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Updated: January 6, 2010 17:33 IST

Sibal hints at change in question pattern to test intelligence

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AWAKENING INTELLIGENCE: Human Resource Development Minister Kapil Sibal. Photo: Rajeev Bhatt
AWAKENING INTELLIGENCE: Human Resource Development Minister Kapil Sibal. Photo: Rajeev Bhatt

Taking forward the process of reforms in education, the government wants to change the question pattern in examinations at school level to give more focus on testing the intelligence of children, HRD Minister Kapil Sibal said on Wednesday.

The present examination format in the school system helps the students perform better by memorising the subjects, than using intelligence and their analytical abilities, he said.

The government is preparing an action plan to change the examination format to test the real talent of the students than encouraging them to memorise the subject contents and reproduce them in exam.

“Children will be asked questions to test their inherent intelligence. We are working on an action plan on how to have such examination system,” he told reporters on the sidelines of a seminar on ‘New Education Policy’.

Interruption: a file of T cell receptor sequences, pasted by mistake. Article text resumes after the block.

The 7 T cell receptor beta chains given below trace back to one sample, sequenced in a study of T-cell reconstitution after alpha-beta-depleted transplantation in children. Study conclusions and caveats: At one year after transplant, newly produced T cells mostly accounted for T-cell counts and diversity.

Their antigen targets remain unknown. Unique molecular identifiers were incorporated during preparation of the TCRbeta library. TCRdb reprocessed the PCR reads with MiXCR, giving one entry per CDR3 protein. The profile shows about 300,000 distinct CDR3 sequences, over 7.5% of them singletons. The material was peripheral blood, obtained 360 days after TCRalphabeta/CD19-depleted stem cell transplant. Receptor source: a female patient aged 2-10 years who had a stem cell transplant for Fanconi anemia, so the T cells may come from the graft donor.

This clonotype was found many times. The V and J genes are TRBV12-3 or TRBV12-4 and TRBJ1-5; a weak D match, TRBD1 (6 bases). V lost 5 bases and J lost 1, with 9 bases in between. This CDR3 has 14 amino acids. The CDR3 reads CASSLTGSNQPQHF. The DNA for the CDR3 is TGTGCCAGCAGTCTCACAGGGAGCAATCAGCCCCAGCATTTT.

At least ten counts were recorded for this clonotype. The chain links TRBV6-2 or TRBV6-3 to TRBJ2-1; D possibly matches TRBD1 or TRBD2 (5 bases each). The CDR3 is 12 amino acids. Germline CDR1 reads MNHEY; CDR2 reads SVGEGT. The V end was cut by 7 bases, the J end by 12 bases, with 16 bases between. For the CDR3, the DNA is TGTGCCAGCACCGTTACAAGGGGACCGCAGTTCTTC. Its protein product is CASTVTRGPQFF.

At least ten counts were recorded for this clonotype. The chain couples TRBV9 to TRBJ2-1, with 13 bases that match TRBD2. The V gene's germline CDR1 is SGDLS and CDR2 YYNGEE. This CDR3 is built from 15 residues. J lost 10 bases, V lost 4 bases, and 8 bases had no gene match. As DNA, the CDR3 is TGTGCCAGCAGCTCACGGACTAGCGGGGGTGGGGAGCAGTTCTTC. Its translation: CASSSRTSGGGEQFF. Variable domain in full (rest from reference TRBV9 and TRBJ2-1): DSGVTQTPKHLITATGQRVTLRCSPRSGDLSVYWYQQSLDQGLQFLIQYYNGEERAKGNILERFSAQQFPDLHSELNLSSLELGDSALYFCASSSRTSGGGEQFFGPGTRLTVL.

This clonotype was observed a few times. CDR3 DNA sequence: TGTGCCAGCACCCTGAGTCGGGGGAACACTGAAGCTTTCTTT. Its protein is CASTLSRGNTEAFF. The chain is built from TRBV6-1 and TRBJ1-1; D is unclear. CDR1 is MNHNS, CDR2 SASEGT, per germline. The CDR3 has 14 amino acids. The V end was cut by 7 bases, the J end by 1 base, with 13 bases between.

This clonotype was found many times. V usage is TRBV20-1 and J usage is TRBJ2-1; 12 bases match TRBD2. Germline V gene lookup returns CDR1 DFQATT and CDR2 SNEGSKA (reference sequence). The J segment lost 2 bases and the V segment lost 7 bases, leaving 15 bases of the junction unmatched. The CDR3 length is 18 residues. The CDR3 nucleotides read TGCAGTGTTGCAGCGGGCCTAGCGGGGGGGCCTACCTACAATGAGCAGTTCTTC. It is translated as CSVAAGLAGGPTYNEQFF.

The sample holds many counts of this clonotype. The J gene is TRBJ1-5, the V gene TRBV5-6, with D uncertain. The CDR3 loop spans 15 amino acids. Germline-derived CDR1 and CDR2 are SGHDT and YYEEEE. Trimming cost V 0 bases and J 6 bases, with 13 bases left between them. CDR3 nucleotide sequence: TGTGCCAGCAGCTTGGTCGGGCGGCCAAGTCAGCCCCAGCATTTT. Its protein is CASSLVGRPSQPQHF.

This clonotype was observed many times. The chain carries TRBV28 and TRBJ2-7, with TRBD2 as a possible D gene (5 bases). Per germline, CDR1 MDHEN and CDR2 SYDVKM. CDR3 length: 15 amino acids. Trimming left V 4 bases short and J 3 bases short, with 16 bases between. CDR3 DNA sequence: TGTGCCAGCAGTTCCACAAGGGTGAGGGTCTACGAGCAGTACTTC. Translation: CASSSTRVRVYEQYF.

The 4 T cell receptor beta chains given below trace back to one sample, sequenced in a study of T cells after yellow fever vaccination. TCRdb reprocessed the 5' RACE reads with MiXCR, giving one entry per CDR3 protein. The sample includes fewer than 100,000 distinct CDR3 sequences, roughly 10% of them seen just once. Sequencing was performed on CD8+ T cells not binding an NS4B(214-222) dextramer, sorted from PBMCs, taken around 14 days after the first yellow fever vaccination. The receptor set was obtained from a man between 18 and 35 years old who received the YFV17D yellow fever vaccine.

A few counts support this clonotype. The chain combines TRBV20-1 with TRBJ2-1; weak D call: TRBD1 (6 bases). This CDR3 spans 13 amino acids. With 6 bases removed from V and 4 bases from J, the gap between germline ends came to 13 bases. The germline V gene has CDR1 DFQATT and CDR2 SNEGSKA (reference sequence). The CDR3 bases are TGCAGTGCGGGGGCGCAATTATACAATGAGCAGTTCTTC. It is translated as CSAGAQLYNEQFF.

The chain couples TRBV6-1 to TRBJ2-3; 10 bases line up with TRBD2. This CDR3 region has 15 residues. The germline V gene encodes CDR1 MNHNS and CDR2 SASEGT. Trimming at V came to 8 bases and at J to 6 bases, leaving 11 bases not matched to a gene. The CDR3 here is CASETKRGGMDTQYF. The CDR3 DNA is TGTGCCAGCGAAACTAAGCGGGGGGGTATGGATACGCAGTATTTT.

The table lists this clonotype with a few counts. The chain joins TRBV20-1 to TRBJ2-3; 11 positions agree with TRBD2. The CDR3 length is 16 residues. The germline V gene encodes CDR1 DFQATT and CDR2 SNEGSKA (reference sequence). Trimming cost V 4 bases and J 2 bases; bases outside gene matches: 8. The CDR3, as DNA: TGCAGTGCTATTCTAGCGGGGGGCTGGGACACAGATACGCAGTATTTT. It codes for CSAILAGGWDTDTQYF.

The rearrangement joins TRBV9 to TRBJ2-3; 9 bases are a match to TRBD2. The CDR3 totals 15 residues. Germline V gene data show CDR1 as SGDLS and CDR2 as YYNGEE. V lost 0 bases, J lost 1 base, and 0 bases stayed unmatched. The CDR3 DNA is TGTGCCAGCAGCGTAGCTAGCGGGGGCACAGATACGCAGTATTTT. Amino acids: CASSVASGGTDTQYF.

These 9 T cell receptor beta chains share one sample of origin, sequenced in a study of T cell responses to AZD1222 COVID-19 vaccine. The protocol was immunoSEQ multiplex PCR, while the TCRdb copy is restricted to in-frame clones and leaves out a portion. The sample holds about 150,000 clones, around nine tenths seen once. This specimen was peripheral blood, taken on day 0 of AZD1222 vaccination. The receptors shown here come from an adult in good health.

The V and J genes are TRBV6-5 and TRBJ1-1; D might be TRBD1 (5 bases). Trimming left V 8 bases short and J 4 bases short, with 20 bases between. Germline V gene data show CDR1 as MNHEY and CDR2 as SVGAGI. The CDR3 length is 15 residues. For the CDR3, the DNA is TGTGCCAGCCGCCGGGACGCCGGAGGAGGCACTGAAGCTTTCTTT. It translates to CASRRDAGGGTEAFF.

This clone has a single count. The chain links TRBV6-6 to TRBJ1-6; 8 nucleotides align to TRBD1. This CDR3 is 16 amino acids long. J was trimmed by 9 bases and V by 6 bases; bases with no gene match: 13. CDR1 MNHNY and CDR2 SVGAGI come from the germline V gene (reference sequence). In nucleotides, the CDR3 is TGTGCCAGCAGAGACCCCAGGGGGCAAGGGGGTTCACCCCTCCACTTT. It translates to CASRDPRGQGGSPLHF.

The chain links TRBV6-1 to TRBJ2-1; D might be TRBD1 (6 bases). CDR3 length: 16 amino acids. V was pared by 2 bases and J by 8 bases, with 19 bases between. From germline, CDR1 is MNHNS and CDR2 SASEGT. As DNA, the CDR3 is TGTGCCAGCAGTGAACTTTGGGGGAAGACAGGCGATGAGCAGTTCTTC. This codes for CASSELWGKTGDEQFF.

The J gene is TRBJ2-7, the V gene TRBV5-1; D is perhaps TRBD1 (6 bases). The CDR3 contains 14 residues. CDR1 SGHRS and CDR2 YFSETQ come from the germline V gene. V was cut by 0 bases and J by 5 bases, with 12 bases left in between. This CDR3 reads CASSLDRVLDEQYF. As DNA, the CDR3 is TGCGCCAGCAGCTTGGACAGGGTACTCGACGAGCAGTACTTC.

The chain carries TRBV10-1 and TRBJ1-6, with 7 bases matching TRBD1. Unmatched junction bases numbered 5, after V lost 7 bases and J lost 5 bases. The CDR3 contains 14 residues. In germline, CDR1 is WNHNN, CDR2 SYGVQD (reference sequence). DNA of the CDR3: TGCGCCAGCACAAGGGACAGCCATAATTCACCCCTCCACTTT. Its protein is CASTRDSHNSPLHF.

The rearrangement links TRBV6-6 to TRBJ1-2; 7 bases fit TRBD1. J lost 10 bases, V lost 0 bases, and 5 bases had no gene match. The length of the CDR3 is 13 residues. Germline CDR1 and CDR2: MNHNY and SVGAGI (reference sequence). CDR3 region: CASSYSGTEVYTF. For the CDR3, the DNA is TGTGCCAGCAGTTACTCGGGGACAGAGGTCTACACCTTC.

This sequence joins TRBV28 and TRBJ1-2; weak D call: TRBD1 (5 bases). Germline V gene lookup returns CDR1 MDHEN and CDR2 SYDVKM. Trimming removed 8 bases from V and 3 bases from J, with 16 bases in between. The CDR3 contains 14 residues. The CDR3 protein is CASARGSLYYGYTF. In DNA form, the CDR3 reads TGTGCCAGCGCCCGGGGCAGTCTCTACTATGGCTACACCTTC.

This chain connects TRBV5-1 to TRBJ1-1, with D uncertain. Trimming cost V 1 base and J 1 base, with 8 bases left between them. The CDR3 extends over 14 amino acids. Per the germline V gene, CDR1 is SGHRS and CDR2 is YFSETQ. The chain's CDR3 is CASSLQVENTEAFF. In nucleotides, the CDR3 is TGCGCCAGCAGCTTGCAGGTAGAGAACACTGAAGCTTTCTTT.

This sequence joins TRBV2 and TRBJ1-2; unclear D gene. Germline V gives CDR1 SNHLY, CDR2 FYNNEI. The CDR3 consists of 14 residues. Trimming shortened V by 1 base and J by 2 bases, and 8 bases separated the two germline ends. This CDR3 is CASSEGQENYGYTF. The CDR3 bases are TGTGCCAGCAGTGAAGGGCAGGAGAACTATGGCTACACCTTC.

He cited the example of his days in Harvard University when he had to answer such questions which did not have any fixed answer in the textbooks.

“Our professors used to tell us that we can take textbooks to the examination centre. But these books will not be of much help because the questions will test the real intelligence of the students,” he said.

Mr. Sibal said the curriculum at the school level will also be changed.

Mr. Sibal cited the statement of Nobel Laureate Venkataraman Ramakrishnan, who on Tuesday said he had failed to clear entrance tests for both the IITs and reputed medical college decades ago.

“The examination system needs to be changed. Even a Nobel Laureate could not clear JEE those days,” he said.

Mr. Sibal said the government is working out on how to arrange funds for implementing the Right of Children to Free and Compulsory Education Act, which was passed by Parliament in July last year. The government has estimated that Rs. 1.71 lakh crore would be spent for implementing the Act in the next five years.

“Once we work out the funding arrangements, we will notify the Act,” he said.

The government wants a number of vocational courses, including courses on animation, paramedics and para-legal, should be introduced at higher secondary level.

He said film director Subash Ghai had met him recently and requested for introduction of a course on animation. The government is in touch with Mr. Ghai in evolving such a course.

He also said the government will set up a National Higher Education Funding Corporation soon to help poor and meritorious students take loan for studies.

Asked about the government’s views on continued attacks on Indian students in Australia, Mr. Sibal said the matter is being investigated and the government will make a statement after it gets the report.

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